Most Mormon immigrating companies included children and infants, and child care was one of the greatest responsibilities and concerns, especially to the mothers." Proper child care was greatly complicated by the constant traveling.
Older children usually had assignments, such as watching the younger ones, driving, herding, gathering fuel, and helping their mothers. Little children, however, tended to wander off, get lost, play too close to the draft animals and wagons, or step on cacti. Little girls wore the same inappropriate clothing as their mothers did.
A favorite, and dangerous, pastime of young boys was hanging on tent poles or extra axles that were stored under the wagons. An even more dangerous pastime of boys was standing on the wagon tongue and balancing themselves by placing their hands on the backs of the oxen.
Children were attracted to fire and boiling water. They were also susceptible to many illnesses and often there was little suitable food for infants. Some mothers tried to keep their children by their sides, or safely in the wagons. Some companies attempted to protect their children by keeping them all together in one group, supervised by one or more adults. Every morning the group would be marched ahead of the main company, and herded like sheep all day long. This was hard on the children and on their parents, but it did prevent many accidents.
Children made pets of cats, birds, prairie dogs, eagles, chickens, and lambs. Some even tried to tame buffalo calves. And all children, it seems, took a great liking to the family oxen, giving them pet names like Rouser, Brindle, Old Smut, Bill, Tom and Jerry, and Buck and Bright. There were few dogs on the trails. Cats were quiet and good mousers, but barking dogs could cause stampedes, attract Indians, or scare game.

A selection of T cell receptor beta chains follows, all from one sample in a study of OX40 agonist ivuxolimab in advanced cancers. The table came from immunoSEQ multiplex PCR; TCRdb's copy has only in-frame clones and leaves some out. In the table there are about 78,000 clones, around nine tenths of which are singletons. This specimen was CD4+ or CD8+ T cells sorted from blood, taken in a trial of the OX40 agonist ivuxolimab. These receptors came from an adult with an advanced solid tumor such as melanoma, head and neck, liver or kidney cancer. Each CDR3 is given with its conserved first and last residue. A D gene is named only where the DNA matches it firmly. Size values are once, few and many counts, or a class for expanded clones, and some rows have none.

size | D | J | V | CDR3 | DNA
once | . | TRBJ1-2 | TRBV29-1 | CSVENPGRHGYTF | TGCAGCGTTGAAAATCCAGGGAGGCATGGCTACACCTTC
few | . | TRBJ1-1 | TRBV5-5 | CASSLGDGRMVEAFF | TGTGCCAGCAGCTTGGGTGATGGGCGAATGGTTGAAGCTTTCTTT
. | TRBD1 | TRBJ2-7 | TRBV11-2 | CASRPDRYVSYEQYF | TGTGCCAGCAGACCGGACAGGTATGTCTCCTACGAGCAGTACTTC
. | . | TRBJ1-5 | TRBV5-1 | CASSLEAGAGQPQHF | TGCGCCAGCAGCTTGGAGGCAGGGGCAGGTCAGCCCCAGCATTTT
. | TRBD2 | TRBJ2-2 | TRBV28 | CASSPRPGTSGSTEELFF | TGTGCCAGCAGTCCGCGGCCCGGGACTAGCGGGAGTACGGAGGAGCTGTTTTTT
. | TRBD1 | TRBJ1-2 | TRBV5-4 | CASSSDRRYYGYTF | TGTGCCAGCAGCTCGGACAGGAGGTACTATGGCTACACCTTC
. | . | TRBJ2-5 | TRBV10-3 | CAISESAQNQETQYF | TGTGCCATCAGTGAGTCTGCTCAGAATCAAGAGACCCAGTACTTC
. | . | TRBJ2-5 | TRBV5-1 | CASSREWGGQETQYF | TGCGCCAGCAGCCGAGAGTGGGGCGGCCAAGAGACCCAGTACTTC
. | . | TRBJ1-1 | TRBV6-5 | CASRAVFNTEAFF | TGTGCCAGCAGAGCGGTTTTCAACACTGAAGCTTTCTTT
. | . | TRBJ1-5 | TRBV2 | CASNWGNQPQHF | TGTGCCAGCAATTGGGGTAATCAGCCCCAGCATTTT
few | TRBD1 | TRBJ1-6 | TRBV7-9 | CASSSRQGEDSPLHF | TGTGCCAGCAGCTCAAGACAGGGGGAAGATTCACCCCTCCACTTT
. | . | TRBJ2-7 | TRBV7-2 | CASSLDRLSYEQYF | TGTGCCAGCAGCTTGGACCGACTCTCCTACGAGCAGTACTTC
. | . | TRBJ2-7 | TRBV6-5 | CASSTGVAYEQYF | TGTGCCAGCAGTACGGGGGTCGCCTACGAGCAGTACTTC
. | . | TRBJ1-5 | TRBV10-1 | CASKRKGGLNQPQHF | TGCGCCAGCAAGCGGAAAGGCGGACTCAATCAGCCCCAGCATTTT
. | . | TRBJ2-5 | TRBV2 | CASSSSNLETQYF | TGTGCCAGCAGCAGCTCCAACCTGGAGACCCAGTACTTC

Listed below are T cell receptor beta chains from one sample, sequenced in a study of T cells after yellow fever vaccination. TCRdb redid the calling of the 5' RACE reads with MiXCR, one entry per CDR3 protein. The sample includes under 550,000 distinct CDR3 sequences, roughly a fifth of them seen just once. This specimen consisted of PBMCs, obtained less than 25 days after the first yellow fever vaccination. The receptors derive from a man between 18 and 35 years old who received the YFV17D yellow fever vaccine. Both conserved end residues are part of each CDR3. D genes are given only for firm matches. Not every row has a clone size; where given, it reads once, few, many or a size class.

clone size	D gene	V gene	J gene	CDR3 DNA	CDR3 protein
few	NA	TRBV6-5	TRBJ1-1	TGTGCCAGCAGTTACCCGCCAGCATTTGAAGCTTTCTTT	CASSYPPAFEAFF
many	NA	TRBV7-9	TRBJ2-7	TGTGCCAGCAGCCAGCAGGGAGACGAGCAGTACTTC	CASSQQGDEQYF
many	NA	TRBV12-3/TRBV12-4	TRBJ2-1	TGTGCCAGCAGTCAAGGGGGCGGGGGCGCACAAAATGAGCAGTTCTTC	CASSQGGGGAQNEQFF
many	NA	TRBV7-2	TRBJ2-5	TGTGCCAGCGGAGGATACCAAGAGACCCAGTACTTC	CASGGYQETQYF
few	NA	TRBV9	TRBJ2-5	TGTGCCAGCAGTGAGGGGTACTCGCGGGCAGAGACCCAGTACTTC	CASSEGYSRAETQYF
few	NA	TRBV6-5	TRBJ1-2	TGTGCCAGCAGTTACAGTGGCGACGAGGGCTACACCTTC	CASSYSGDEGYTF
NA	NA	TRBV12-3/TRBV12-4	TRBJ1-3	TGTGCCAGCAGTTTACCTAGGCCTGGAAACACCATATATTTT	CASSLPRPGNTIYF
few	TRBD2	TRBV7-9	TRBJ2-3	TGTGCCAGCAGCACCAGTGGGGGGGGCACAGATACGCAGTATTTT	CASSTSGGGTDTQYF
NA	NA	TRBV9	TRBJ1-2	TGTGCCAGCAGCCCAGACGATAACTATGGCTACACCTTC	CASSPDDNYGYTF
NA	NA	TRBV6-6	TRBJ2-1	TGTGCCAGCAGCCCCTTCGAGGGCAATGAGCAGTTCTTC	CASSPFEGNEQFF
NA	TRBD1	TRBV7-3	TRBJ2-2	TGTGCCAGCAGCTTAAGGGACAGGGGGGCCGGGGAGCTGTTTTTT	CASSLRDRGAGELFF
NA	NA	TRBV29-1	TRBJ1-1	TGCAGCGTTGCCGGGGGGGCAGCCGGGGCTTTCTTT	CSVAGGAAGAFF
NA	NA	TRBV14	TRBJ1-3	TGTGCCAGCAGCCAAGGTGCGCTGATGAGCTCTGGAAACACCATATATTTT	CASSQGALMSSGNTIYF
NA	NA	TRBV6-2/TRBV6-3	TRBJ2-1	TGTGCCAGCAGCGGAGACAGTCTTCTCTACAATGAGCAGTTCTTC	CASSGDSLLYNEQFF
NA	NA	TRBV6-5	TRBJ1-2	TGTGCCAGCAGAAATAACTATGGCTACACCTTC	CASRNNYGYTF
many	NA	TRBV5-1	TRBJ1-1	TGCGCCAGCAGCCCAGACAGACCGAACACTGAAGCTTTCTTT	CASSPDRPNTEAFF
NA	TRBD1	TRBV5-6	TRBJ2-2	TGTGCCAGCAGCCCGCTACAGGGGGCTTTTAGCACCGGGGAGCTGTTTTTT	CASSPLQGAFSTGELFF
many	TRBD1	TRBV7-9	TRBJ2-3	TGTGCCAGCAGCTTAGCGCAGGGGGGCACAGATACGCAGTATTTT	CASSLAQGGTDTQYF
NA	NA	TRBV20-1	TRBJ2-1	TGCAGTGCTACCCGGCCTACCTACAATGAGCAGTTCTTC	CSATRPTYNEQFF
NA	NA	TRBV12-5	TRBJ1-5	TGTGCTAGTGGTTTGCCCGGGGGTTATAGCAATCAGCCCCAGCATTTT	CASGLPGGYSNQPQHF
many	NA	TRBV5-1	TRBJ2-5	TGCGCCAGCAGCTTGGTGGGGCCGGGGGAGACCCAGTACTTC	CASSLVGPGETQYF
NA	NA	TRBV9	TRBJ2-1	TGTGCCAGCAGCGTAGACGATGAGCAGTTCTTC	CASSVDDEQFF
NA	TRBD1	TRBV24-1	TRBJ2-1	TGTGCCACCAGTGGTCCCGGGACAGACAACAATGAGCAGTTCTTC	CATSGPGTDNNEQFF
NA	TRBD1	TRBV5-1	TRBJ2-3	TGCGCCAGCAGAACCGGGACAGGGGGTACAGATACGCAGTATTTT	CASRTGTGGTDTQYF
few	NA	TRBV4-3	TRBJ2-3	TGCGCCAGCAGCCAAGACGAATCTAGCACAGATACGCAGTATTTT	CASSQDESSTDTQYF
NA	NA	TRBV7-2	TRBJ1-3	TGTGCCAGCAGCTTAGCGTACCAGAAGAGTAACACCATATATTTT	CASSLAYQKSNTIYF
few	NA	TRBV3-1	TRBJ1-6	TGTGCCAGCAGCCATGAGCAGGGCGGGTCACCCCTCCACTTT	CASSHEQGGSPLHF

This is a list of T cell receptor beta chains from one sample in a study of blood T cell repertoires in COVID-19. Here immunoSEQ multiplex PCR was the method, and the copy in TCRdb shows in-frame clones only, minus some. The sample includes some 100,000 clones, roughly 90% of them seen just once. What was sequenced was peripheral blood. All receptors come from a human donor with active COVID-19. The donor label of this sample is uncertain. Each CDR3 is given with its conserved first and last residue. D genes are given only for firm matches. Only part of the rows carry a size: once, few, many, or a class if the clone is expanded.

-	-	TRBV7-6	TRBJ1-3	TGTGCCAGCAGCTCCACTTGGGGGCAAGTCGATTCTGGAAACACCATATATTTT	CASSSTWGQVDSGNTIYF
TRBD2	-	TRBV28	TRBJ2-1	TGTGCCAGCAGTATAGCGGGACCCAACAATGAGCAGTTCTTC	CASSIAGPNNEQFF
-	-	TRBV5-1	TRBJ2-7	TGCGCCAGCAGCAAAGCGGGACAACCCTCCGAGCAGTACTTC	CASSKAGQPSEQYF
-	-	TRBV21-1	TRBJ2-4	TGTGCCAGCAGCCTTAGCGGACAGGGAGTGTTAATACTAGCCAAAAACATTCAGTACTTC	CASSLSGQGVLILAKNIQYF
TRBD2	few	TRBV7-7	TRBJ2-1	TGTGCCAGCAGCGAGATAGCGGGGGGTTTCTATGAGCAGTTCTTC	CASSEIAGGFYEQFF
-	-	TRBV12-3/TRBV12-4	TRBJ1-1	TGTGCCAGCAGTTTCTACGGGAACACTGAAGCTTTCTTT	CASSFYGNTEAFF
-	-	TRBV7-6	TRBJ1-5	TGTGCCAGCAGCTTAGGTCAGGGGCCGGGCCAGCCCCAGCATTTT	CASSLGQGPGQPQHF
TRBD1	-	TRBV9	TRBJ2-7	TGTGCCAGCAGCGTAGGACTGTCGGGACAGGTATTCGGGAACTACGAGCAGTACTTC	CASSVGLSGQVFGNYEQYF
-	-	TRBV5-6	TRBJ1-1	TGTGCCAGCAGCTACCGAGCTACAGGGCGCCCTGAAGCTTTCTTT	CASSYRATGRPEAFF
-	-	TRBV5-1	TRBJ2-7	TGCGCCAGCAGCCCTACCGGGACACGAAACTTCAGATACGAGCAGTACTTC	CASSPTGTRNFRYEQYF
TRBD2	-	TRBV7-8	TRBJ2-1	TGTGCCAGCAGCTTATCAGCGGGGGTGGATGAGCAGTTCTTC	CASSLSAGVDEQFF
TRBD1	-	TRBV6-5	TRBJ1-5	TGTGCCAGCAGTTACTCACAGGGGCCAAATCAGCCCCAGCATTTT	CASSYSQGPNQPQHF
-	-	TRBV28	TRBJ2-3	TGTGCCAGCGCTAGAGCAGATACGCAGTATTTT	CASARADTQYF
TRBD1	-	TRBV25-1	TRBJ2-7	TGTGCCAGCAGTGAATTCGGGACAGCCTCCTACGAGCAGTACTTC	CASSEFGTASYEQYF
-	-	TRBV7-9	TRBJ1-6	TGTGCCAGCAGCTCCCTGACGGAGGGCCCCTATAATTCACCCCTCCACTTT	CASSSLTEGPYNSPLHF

Children played draughts or checkers, cards, hide-and-seek, tag, and ball. Some had toys like iron lions or dolls. Boys had pocket knives. They played with crickets and eagerly looked for anthills, for sometimes they could find Indian beads there--the ants picked them up like small pebbles. Despite all the hardships, most children who made the journey reveled in it the rest of their lives.Source: Historic Resource Study - Mormon Pioneer National By Stanley B. Kimball, Ph.D., May 1991. (The study focuses on the history of the trail from its official beginning in Nauvoo, Illinois, to its terminus in Salt Lake City, Utah, during the period 1846-1869. During that time, thousands of Mormon emigrants used many trails and trail variants to reach Utah. This study emphasizes the 'Pioneer Route' or 'Brigham Young Route' of 1846-1847. The sections on Mormon beliefs and motivations for going west have been omitted. Interested persons can find ample sources for that information. The footnotes, bibliography, maps, pictures, pioneer companies by name and dates for the 22-year period, and historic sites - about 2/3 of the book - have also been left out for space considerations. Thanks to Dr. Kimball and the National Park Service for the availability of this information.)